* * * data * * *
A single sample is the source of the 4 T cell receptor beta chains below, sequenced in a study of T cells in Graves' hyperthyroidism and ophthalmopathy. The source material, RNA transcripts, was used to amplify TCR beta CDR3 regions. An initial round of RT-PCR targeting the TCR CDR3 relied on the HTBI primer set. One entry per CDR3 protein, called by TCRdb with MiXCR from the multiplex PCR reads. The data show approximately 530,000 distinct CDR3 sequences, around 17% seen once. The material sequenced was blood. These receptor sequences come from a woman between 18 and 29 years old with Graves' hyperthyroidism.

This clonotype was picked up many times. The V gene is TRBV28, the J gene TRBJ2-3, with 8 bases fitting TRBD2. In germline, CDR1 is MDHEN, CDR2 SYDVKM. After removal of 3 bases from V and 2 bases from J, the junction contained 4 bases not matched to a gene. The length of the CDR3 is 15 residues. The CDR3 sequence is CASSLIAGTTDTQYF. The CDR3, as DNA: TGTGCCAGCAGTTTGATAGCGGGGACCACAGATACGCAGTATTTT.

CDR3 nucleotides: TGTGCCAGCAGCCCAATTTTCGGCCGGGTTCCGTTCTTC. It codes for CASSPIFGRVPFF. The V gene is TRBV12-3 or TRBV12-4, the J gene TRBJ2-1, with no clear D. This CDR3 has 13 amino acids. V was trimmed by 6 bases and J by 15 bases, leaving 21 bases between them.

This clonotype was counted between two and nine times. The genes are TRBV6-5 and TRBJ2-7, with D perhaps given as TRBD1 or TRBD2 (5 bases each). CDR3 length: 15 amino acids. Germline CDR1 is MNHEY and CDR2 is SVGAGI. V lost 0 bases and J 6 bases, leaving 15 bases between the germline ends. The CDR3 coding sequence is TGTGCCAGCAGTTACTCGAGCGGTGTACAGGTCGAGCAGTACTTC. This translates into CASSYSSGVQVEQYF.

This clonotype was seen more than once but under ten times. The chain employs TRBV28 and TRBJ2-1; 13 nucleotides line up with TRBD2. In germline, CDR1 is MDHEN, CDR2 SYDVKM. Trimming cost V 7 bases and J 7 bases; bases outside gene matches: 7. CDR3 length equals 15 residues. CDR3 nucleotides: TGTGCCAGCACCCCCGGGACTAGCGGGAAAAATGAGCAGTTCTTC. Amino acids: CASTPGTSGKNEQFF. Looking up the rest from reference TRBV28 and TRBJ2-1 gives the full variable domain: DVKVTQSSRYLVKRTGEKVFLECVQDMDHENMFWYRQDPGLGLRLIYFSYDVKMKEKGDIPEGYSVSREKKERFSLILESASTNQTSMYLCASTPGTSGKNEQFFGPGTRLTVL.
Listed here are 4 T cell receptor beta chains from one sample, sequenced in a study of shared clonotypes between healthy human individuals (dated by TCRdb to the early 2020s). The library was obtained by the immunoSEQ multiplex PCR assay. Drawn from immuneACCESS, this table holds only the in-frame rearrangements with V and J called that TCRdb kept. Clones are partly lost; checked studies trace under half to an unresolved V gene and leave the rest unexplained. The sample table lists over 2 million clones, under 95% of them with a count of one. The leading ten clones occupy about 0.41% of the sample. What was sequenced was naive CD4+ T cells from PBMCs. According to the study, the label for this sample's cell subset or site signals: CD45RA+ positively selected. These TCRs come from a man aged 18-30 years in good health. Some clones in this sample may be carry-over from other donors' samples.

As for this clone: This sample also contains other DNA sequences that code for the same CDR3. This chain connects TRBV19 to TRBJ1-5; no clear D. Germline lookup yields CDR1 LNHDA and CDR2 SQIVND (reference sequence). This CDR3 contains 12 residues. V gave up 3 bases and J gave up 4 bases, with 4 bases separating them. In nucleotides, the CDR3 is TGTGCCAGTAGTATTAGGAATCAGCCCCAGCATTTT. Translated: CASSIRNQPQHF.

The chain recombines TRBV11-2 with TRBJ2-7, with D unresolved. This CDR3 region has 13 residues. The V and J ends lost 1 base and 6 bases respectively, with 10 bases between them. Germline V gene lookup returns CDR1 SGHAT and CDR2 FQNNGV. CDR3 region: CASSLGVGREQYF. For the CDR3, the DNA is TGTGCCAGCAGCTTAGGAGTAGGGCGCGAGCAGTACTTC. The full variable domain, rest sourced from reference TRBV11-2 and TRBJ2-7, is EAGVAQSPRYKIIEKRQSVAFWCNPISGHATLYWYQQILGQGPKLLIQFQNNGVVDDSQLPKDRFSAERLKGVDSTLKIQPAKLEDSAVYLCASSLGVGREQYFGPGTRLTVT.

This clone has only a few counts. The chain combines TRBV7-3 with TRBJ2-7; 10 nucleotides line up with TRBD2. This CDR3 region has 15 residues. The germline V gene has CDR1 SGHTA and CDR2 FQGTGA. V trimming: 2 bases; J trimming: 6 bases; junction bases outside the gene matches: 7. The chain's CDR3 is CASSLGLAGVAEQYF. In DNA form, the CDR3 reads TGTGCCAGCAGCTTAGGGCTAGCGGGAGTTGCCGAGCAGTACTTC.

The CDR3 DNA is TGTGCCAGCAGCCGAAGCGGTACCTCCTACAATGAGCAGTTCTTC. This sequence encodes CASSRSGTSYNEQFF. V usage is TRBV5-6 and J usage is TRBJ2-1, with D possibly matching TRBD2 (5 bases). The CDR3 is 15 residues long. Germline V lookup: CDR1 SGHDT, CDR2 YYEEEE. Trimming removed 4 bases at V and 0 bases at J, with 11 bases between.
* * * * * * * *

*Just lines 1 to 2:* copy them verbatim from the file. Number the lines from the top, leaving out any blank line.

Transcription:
A single sample is the source of the 4 T cell receptor beta chains below, sequenced in a study of T cells in Graves' hyperthyroidism and ophthalmopathy. The source material, RNA transcripts, was used to amplify TCR beta CDR3 regions. An initial round of RT-PCR targeting the TCR CDR3 relied on the HTBI primer set. One entry per CDR3 protein, called by TCRdb with MiXCR from the multiplex PCR reads. The data show approximately 530,000 distinct CDR3 sequences, around 17% seen once. The material sequenced was blood. These receptor sequences come from a woman between 18 and 29 years old with Graves' hyperthyroidism.

This clonotype was picked up many times. The V gene is TRBV28, the J gene TRBJ2-3, with 8 bases fitting TRBD2. In germline, CDR1 is MDHEN, CDR2 SYDVKM. After removal of 3 bases from V and 2 bases from J, the junction contained 4 bases not matched to a gene. The length of the CDR3 is 15 residues. The CDR3 sequence is CASSLIAGTTDTQYF. The CDR3, as DNA: TGTGCCAGCAGTTTGATAGCGGGGACCACAGATACGCAGTATTTT.